Wages for the position will range between $26 and $30 per hour. The position is benefits eligible. Benefits include earned benefit time, paid Holidays, Health Savings Account contribution (or alternative).

To apply for this position, please send a letter of interest to Alice Ely at In your letter, please tell us what about this position is of most interest to you. What about this position speaks to your experience or your personal goals? Please send a resume or summary of work experience as well.

If we can provide accommodations to support you in the application process, please reach out to Alice Ely at

The position is funded by a 3-year grant provided by the Couch Family Foundation.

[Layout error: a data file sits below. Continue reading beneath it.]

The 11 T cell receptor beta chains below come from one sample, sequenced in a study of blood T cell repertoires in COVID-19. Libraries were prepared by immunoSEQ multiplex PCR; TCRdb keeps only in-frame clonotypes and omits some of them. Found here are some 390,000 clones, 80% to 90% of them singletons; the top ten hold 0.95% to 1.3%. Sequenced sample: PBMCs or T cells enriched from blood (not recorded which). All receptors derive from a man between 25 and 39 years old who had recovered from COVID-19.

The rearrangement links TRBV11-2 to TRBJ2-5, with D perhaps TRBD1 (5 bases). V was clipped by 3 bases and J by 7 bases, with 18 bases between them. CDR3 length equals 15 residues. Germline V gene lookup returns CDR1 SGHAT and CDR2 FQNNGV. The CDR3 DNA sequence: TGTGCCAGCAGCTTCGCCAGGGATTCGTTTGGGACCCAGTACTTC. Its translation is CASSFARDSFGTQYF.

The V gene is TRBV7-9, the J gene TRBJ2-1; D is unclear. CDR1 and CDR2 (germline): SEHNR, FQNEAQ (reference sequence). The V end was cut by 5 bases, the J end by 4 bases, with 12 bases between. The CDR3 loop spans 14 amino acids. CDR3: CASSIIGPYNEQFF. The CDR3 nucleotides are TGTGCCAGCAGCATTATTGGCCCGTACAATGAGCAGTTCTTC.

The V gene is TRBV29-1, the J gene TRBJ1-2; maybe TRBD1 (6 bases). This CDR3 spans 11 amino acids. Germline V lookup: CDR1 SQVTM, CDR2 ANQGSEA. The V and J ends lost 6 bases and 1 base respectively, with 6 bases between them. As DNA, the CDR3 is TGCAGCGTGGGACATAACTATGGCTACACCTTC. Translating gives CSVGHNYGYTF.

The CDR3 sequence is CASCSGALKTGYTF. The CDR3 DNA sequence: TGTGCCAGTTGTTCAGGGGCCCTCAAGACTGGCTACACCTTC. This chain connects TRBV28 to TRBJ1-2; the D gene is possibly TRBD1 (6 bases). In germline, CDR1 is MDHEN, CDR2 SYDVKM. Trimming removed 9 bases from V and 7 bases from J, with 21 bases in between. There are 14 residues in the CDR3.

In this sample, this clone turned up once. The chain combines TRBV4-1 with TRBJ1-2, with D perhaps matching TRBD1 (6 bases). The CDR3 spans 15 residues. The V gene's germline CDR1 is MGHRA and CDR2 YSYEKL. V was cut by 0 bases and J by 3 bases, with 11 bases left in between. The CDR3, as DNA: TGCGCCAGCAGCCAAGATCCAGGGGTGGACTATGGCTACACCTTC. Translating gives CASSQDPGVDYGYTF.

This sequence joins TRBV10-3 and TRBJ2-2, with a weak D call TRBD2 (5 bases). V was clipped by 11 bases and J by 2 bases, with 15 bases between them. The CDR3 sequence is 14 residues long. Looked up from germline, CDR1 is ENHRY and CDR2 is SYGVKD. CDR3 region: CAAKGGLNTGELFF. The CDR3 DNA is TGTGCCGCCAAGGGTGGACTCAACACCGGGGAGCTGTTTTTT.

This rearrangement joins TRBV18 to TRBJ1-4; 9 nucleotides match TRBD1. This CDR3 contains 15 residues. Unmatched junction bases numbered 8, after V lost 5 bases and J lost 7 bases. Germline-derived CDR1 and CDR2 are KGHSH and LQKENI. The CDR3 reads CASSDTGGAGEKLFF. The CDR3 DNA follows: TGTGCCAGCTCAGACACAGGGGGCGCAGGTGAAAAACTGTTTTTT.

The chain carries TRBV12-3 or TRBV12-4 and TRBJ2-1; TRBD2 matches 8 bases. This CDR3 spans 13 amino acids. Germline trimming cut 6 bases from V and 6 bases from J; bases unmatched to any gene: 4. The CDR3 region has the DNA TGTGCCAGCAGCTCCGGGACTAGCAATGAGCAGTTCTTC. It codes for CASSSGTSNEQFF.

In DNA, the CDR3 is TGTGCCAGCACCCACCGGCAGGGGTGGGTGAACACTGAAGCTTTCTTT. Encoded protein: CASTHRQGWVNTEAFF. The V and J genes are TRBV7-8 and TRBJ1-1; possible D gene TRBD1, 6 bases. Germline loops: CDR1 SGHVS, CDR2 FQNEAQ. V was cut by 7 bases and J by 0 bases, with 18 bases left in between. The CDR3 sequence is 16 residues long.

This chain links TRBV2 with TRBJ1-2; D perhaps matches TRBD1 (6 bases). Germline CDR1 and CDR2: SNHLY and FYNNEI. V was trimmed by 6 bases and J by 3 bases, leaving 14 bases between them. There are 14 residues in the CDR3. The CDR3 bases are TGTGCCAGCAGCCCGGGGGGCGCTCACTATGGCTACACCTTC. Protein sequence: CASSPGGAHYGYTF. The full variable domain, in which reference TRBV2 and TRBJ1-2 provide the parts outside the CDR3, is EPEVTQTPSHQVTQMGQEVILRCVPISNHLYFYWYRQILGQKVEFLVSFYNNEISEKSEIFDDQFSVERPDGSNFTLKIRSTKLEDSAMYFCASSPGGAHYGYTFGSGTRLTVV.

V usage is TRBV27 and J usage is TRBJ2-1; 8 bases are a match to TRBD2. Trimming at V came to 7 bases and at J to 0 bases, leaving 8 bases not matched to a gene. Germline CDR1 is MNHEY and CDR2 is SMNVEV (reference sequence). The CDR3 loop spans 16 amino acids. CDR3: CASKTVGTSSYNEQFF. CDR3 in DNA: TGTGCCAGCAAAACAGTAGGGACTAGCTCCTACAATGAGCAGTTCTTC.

It’s Here! Upper Valley Project Funding to Address Health Inequities

The first round of projects under the Upper Valley Community Health Equity Partnership have been selected.

In October 2022, the Upper Valley Community Health Equity Partnership  (UVCHEP) sought proposals from local entities in the White River Junction District of the VT Department of Health who seek to reduce health disparities the UVCHEP Steering Committee has described in the Problem Statement:

Black, Indigenous, and People of Color (BIPOC) as well as Lesbian, Gay, Bisexual, Transgender, Queer, Intersex, Asexual and plus (LGBTQIA+) community members have higher levels of mental health challenges and substance use disorder, diagnosed and undiagnosed. These conditions are both caused by and contribute to isolation, other chronic health conditions, and not feeling safe.